The President's holiday romance (Leon Neal/Getty Images)


April 13, 2023   4 mins

At the end of a winding country lane on the shores of Lough Allen in County Leitrim sits a beautiful little cemetery, seemingly all alone in the world. I discovered it while looking for the resting place of my grandad’s long-lost father; a man he’d never known and about whom we still know little. My grandad was raised in a Catholic orphanage in Liverpool. His mother had moved to England sometime before he was born, desperately tried to keep in touch but eventually lost contact after going into service. Such was the world that was.

The cemetery is all that is left of my connection to Leitrim — that and my surname. In this tiny patch of Ireland, far from home, lie various McTigues and McTeigeus, the ancestors who may have given us our name. But that link has been frayed in the churn of emigration and divorce, remarriage and death. Today, the banal truth is that I’m English, not Irish. All my immediate family were born in England. Everything I know and feel has been shaped in England. Like Joe Biden, my closest connection to Ireland is three generations ago. And yet, I’m English and he, as he claims, is Irish.

But don’t just take his word for it. Before the US President arrived in Dublin, the Taoiseach, Leo Varadkar, said how honoured he was to be welcoming Joe Biden “home” to Ireland; fifth cousins lined up to celebrate this homecoming; over the next few days, every sinew in the Republic will be strained to affirm the President’s Irishness. And why not? Not only is it wise to claim the most powerful man in the world as one of your own, doesn’t it make sense to greenwash those US corporate profits sloshing through Ireland?

Not that Biden is faking it. The President’s grandfather, Ambrose — whose father came to America from from Ireland in the 1850s — drummed it into the young Joe Jnr that he should remember “the best drop of blood in you is Irish”. The worst, you see, was English, which had dripped down through the generations on his father’s side. In his speech in Belfast yesterday, Biden even joked about this somewhat embarrassing revelation. 

Just as nations are no more than “imagined communities”, so too are diasporas. What is important is not the purity of Biden’s bloodline — a horrible, fascistic idea — but the strength of belief in the idea of Irish-Americanness. If enough people believe they are Irish-American, then Irish America exists not only in theory but in practice — a living reality with its own power that must be reckoned with in Belfast and London. Irish America votes and feels, and therefore has to be taken seriously. In the Seventies and Eighties, it funded the IRA. Today, it warns Britain there will be no trade deal should it abandon the Northern Irish Protocol.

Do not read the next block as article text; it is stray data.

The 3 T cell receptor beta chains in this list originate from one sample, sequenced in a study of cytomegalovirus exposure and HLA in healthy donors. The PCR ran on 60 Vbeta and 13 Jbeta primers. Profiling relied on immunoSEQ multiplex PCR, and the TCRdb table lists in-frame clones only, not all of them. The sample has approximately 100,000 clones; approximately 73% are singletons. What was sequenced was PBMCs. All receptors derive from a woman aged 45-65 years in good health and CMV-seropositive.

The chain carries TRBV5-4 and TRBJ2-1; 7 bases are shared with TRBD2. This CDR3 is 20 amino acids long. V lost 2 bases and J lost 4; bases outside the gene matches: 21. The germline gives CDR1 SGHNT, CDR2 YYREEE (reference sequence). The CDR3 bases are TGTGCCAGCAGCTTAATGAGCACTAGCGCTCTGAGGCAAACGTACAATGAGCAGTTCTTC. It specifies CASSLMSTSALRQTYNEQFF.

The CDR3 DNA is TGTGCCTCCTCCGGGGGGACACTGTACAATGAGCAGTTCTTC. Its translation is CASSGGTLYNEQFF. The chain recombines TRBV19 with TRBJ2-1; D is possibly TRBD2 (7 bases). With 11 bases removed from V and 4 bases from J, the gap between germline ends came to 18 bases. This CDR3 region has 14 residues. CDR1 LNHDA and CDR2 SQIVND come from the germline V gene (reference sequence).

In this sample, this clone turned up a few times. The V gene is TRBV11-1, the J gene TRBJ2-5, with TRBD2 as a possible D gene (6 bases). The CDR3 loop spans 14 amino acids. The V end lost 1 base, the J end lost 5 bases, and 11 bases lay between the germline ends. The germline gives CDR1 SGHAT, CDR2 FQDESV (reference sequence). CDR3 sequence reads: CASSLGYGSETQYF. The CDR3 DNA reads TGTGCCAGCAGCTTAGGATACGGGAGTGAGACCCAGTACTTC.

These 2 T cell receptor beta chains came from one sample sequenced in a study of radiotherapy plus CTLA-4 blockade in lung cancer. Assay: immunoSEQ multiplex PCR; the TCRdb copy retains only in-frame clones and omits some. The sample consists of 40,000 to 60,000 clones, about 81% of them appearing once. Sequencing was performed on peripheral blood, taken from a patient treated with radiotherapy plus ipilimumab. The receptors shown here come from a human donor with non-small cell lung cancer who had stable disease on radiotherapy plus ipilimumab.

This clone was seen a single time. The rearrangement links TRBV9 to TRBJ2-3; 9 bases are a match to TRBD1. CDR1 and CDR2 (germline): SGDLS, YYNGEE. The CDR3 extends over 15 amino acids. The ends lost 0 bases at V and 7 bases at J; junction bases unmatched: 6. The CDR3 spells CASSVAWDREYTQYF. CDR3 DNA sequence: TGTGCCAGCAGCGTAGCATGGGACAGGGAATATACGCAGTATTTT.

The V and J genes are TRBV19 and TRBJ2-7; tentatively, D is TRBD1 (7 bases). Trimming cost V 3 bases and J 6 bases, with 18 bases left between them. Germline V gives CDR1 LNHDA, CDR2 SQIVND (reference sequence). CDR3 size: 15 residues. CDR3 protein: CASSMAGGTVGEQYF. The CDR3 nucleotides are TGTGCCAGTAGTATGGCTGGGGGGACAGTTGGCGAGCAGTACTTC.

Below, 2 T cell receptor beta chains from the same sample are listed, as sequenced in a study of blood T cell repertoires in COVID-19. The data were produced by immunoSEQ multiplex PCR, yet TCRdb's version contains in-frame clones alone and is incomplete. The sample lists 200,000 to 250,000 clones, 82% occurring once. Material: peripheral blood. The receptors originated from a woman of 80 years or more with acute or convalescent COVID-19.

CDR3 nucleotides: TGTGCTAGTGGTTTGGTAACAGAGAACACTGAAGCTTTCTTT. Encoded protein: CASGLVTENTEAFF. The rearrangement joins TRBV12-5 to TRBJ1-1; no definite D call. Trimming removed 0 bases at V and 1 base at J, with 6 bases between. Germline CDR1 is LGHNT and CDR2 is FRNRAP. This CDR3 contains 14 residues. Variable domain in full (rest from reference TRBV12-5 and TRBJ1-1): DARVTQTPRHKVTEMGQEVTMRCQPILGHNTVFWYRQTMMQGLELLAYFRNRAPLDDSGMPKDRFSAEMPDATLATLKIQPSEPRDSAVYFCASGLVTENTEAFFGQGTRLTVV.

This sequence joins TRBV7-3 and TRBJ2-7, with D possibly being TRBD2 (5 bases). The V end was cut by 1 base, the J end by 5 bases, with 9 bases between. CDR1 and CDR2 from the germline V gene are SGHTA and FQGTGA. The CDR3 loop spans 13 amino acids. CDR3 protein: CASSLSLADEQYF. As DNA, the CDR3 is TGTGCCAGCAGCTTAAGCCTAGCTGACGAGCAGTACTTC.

The real potency of the idea of Irish America is that it shapes not only how America sees Ireland but also how Ireland sees itself. “Biden comes with a vision of Irishness which is really an Irish American vision,” Kieran Cuddihy, an Irish radio presenter, told me. “It is quaint and twee — all comely maidens dancing at the crossroads.” 

When this caricature is ridiculed, though, the Irish bristle, as happened recently on Saturday Night Live, when two presenters pretended to be Colin Farrell and Brendan Gleeson on the Oscar’s red carpet. The pair spoke in unintelligible accents to the bafflement of their interviewers, who quipped: “Wow, and they haven’t even started drinking yet!” Farrell, who has been sober for years, later criticised the skit, as did the Irish government. And yet, the film for which Farrell was nominated has been slated for playing on these very same stereotypes. How’s that for meta?